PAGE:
Figure 3. A special mannequin called a Schläppi wearing a look by Givenchy in the Egyptian gallery (107). Photo by David Brichford
So now we had our garments and mounts, and even our mounter, Tae. Once the garments had arrived, that was when the dressing — and the real magic — began. Costume mounting, like much of conservation, is both a science and an art. The process requires that the person doing it must understand how the flattened garment lying on a table or resting on a hanger is supposed to look fully in the round, in the third dimension. It also requires that the mounter understand human anatomy, fashion history, the garment’s ideal proportions, and how the designer themselves intended it to look when worn. Lastly, but most importantly, the mounter needs to understand the condition of the garment; they need to know all the fragile and delicate areas, how the effects of gravity might influence these areas over time, and how manipulating a garment onto a mannequin could add stress. And the mounter needs to know all of this before even test-fitting the garment onto the mount. In fact, the goal of a mounter is to minimize handling of the fragile costume; ideally the garment is put on once at the beginning to understand where padding is needed, and then once more at the end, when it is finally dressed.
Figure 4. Master costume mounter Tae Smith padding out a dress form. Photo by Sarah Scaturro
Through taking measurements of the garment and the mount, the mounter begins strategically applying padding in areas of the mount that need building out (fig. 4). The padding can include polyester batting, nylon tulle, and even breast cups, shoulder pads, or bum pads! Sometimes minimal padding is needed, as the shape and size of the mannequin or dress form are close to the garment’s. But sometimes it is more difficult. Because of the limited sizes available for purchase, and to ensure we were getting smaller mounts than the costumes, our dress forms needed a lot of padding in some areas to fit right. Tae spent days perfecting these surrogate bodies so that the garments were supported perfectly, and that all the strategic padding and rigging remained invisible. But remember, she also needed to ensure these garments reflected the Egyptomania qualities for which Darnell chose them. For example, a Balmain dress inspired by Egyptian mummification practices incorporates distressed gauze (fig. 5). Tae made sure the mount was padded enough to give the sense of wrappings wound tautly around the body.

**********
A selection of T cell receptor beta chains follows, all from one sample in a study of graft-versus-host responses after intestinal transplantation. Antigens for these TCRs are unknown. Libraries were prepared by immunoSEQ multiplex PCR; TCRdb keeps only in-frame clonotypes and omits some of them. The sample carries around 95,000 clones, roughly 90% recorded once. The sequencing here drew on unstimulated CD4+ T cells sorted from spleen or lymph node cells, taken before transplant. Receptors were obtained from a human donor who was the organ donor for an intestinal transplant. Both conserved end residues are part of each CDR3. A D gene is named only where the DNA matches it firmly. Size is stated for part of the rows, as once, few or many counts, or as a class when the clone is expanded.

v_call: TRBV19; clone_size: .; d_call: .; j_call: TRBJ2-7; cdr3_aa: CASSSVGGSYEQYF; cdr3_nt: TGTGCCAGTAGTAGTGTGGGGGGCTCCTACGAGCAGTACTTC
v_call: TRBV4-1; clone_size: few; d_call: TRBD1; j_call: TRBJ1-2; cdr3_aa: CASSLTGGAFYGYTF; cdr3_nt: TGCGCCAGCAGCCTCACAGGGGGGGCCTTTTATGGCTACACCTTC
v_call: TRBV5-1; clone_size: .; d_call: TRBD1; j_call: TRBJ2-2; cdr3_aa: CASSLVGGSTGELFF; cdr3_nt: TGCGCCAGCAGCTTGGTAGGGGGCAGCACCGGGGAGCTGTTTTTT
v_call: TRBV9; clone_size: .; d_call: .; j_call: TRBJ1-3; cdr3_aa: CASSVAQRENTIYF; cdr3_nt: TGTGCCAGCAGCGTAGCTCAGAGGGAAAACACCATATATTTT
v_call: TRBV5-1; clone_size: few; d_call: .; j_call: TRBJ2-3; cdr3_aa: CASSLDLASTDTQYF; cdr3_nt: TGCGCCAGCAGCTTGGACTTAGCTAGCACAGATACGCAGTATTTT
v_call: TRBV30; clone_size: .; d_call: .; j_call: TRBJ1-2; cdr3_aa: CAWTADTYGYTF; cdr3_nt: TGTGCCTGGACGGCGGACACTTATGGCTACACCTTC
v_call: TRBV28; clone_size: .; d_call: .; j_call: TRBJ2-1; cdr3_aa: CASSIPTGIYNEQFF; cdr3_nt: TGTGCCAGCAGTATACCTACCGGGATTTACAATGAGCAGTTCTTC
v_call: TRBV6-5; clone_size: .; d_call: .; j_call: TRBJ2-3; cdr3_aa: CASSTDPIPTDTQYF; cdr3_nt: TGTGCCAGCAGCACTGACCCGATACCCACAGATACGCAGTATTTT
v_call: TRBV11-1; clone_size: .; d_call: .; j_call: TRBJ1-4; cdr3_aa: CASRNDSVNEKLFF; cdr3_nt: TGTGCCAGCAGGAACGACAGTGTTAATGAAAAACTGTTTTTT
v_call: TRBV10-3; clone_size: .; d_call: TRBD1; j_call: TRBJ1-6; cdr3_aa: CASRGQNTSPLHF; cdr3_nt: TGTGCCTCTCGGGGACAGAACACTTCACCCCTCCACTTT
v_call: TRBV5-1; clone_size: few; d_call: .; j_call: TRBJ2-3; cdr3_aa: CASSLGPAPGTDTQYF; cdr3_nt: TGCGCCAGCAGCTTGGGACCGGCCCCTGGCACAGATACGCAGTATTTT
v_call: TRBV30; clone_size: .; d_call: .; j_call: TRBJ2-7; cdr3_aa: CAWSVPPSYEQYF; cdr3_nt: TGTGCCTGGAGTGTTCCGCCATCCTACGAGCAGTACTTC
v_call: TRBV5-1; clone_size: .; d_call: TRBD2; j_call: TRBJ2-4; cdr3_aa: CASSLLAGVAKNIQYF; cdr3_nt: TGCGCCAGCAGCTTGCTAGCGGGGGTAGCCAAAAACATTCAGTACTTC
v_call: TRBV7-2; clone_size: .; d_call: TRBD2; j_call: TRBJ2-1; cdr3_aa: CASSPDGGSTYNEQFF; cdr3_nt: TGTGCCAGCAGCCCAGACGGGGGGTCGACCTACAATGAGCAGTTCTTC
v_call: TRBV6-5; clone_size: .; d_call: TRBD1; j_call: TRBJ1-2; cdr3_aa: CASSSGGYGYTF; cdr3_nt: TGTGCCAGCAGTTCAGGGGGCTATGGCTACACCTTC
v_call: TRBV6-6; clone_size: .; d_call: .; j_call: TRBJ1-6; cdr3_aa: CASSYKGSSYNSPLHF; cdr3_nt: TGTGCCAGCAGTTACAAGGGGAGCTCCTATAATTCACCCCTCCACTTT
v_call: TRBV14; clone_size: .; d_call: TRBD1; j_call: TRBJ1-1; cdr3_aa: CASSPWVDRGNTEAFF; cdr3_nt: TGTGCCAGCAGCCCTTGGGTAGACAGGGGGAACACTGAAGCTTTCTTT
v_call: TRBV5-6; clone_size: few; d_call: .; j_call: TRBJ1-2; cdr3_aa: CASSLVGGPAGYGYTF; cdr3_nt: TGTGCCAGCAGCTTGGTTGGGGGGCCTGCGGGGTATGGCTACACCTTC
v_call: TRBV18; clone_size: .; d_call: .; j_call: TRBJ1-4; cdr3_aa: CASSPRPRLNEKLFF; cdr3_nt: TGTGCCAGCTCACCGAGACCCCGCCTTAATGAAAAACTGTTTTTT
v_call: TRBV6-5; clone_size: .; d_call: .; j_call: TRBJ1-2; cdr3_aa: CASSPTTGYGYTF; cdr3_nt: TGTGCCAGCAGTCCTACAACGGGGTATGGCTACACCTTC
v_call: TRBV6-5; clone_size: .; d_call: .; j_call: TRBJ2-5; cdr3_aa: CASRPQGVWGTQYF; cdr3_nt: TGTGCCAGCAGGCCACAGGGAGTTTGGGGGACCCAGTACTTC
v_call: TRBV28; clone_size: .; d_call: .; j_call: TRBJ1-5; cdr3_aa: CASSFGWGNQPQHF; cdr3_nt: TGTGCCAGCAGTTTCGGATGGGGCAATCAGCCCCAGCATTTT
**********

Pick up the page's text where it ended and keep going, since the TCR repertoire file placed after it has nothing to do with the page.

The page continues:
Figure 5. The Balmain dress inspired by Egyptian mummification practices. Photo by David Brichford
Another example is the Chanel dress from the Métiers d’art 2018/19 collection (figs. 6 and 7). Because of the sheer inset panels and columnar form, Tae had to work especially hard to hide the padding used to achieve the correct shape and to make sure all the panels appeared perfectly horizontally, evocative of the Kalasiris-style Egyptian dress it was inspired from. She ended up creating an entirely new dress form cover with strategically placed handsewn seams to conceal the padding and the seams — no easy task. Although there were only six garments in the exhibition, it took five full days for Tae to complete her work, even with the help of CMA staff! When you visit the galleries, you’ll be struck by the sheer beauty of these garments that evocatively appear lifelike.
Figure 6. Tae Smith working to ensure the Chanel dress appears flawless when on display. Photo by Tony Cicero
Figure 7. The Chanel dress after installation. Photo by David Brichford
I hope this brief introduction into the world of mannequin dressing highlights the special nature of the costume mounter’s work so that next time you see fashion displayed at a museum, you’ll have a new appreciation for their skill.